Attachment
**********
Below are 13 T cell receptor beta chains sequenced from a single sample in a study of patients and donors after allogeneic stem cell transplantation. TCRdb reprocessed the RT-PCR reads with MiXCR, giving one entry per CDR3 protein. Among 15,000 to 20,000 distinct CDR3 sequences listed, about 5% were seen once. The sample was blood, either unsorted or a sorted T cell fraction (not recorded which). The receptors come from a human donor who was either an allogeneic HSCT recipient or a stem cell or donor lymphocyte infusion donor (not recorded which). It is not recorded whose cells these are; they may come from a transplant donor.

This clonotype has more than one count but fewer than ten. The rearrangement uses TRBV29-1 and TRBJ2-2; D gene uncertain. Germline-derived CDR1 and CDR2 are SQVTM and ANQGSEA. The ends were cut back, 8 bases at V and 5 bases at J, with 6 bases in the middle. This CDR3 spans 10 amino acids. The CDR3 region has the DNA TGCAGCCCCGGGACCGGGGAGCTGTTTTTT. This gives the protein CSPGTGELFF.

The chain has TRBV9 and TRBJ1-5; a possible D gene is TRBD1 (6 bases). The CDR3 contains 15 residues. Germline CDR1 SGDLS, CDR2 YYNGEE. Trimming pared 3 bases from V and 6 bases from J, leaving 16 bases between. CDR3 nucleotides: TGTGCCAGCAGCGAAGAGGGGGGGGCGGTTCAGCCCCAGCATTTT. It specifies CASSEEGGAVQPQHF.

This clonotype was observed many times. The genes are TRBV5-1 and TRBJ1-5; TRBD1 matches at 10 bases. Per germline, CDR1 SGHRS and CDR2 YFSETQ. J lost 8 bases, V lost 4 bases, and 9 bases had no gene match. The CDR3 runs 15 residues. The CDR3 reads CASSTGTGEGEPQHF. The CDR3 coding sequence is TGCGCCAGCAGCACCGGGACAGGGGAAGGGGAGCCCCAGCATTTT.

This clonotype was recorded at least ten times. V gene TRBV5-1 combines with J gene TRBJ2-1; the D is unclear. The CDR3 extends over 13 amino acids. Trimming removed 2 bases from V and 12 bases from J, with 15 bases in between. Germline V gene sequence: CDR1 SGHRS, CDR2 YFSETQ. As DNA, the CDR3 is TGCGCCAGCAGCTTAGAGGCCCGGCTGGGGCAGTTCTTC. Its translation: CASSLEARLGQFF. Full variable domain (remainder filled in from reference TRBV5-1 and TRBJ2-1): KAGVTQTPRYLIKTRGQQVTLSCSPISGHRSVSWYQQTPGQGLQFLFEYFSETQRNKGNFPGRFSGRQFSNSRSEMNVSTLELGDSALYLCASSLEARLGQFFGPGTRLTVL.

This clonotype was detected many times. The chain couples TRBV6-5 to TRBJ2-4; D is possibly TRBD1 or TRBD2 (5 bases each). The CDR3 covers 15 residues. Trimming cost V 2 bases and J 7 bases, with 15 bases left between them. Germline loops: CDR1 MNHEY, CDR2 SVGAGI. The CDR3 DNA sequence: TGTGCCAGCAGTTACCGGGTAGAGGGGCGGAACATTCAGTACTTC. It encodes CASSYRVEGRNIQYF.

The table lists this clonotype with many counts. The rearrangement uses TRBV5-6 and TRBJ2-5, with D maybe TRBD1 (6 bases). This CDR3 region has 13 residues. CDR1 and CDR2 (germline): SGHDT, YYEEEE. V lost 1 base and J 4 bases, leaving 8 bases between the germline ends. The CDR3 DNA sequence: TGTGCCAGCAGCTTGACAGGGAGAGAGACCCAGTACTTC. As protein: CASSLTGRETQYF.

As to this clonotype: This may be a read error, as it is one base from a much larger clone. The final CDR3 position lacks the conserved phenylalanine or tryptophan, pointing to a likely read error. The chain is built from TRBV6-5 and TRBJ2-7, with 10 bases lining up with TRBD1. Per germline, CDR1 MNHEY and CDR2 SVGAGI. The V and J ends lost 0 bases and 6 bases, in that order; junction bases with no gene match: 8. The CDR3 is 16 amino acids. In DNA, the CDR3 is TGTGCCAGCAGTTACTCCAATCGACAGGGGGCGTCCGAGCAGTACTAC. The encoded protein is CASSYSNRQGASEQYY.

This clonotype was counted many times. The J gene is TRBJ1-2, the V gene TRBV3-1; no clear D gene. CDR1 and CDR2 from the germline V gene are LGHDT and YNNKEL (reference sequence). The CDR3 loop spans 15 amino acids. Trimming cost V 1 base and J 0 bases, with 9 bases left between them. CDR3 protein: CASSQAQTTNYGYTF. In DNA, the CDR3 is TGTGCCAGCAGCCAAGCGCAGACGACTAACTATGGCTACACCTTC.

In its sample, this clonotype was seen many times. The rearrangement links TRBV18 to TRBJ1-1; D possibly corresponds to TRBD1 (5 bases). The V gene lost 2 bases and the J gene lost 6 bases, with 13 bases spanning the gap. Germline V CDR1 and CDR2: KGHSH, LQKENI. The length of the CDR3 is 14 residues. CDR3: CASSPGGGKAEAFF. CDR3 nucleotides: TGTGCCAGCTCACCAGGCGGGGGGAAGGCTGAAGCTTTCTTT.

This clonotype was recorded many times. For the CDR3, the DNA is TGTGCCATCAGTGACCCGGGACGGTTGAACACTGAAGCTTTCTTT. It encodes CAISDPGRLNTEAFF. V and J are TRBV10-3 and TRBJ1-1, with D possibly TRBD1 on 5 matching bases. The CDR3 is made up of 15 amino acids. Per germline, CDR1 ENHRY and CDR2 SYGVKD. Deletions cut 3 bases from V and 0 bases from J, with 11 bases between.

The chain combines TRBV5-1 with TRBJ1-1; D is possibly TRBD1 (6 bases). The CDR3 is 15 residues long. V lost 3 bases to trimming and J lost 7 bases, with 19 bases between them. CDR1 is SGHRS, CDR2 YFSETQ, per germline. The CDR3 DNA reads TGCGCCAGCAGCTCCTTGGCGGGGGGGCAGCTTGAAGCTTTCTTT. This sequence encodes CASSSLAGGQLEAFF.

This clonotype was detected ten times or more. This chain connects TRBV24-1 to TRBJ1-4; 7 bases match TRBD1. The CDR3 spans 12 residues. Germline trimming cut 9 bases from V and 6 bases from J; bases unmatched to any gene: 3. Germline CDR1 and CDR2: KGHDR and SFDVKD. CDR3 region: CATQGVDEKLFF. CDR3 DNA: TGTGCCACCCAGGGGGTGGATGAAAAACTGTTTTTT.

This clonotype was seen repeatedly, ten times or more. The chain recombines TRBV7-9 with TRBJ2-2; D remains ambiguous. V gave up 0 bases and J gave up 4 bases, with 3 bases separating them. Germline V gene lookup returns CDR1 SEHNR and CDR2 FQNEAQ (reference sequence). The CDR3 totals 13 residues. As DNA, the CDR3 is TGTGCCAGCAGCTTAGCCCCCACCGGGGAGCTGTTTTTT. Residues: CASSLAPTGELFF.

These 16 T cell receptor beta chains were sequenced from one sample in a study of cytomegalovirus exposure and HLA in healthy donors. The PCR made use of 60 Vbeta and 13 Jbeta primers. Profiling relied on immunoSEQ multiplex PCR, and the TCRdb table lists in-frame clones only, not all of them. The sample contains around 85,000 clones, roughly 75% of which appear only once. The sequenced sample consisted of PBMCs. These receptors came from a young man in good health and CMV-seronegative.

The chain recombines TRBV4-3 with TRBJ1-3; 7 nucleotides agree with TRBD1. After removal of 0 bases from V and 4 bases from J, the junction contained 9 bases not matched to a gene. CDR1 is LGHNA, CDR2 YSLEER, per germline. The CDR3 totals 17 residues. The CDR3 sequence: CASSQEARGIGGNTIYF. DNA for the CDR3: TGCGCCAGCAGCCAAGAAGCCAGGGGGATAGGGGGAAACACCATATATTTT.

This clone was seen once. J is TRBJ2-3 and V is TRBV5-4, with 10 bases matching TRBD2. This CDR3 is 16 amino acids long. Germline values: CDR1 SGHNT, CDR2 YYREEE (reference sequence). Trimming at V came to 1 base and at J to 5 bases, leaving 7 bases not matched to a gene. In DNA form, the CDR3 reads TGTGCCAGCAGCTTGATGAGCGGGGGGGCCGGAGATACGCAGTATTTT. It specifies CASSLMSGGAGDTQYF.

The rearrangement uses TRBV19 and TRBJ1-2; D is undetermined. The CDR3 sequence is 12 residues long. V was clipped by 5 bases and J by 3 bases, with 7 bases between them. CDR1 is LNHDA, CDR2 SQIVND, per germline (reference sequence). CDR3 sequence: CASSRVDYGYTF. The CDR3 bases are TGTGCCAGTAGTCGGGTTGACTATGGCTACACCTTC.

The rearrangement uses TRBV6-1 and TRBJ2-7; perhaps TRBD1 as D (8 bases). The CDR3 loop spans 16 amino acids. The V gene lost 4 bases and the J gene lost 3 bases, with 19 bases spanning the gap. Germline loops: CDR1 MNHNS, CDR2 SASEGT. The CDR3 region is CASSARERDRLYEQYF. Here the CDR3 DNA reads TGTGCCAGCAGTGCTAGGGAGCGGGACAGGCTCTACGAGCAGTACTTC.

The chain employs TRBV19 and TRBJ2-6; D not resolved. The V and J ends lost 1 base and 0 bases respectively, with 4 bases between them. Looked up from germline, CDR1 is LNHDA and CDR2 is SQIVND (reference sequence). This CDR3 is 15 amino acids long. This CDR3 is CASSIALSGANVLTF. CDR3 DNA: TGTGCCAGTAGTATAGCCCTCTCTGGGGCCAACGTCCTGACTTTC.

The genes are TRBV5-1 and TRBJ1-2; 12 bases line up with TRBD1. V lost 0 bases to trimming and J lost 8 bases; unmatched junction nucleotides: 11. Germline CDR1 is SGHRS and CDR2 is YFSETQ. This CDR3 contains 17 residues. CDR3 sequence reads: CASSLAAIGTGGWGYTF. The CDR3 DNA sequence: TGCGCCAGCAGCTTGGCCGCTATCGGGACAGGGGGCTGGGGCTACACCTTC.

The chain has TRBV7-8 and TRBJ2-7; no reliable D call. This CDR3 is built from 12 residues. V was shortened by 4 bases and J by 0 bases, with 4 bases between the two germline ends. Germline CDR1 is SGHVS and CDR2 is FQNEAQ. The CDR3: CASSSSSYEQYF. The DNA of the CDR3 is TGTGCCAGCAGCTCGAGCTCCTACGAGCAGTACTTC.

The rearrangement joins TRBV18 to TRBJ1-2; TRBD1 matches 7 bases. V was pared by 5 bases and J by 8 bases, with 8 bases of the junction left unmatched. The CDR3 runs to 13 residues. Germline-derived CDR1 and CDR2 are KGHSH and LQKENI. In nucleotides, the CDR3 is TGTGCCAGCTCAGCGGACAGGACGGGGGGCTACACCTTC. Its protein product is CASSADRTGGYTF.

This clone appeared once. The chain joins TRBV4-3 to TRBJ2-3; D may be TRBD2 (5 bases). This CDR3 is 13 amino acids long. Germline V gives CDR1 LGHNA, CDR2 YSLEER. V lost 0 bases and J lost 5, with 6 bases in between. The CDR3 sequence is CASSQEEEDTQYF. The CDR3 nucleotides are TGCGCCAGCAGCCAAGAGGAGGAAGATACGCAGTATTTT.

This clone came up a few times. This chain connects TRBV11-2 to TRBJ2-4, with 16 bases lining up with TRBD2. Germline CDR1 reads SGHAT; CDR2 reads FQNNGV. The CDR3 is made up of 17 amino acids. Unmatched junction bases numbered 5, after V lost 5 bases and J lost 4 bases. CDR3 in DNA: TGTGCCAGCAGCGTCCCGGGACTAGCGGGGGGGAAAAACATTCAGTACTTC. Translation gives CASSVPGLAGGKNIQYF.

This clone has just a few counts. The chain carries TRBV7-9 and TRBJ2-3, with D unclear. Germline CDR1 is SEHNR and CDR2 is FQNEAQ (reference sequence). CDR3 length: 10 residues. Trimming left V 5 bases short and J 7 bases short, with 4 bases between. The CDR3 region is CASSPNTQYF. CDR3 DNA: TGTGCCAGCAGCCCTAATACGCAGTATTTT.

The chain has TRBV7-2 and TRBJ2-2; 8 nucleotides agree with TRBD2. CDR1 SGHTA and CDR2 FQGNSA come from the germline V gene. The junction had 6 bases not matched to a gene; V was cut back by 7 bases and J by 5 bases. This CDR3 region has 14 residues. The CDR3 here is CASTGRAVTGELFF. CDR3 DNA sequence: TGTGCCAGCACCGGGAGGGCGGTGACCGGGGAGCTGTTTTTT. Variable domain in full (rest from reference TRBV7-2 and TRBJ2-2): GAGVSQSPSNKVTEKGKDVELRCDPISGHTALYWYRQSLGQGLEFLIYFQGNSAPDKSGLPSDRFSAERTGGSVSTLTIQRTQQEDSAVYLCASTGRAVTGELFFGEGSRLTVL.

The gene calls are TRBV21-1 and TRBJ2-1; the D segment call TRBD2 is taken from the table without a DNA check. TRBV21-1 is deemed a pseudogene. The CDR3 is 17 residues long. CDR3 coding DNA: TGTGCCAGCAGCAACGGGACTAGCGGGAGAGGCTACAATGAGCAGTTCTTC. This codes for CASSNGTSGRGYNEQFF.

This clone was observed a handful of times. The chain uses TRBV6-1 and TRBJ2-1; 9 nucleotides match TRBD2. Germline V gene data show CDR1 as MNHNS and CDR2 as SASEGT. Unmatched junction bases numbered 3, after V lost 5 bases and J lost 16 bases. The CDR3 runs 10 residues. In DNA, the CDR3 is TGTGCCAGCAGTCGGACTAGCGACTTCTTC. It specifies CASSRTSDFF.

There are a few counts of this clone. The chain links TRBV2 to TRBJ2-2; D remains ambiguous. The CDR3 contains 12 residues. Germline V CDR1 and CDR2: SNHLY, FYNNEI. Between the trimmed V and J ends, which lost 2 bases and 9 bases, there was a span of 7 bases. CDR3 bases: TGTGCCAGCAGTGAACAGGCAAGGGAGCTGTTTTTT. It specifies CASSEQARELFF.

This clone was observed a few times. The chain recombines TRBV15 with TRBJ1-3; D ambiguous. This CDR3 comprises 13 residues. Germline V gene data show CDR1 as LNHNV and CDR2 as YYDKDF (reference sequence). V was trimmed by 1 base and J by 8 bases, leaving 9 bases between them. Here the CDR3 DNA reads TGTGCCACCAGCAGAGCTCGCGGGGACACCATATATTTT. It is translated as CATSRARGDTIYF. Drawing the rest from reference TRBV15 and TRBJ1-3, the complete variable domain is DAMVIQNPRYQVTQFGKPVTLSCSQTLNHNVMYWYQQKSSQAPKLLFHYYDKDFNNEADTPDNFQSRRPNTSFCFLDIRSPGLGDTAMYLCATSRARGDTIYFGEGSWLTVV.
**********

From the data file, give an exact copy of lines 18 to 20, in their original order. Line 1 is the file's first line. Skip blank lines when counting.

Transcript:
The rearrangement uses TRBV19 and TRBJ1-2; D is undetermined. The CDR3 sequence is 12 residues long. V was clipped by 5 bases and J by 3 bases, with 7 bases between them. CDR1 is LNHDA, CDR2 SQIVND, per germline (reference sequence). CDR3 sequence: CASSRVDYGYTF. The CDR3 bases are TGTGCCAGTAGTCGGGTTGACTATGGCTACACCTTC.

The rearrangement uses TRBV6-1 and TRBJ2-7; perhaps TRBD1 as D (8 bases). The CDR3 loop spans 16 amino acids. The V gene lost 4 bases and the J gene lost 3 bases, with 19 bases spanning the gap. Germline loops: CDR1 MNHNS, CDR2 SASEGT. The CDR3 region is CASSARERDRLYEQYF. Here the CDR3 DNA reads TGTGCCAGCAGTGCTAGGGAGCGGGACAGGCTCTACGAGCAGTACTTC.

The chain employs TRBV19 and TRBJ2-6; D not resolved. The V and J ends lost 1 base and 0 bases respectively, with 4 bases between them. Looked up from germline, CDR1 is LNHDA and CDR2 is SQIVND (reference sequence). This CDR3 is 15 amino acids long. This CDR3 is CASSIALSGANVLTF. CDR3 DNA: TGTGCCAGTAGTATAGCCCTCTCTGGGGCCAACGTCCTGACTTTC.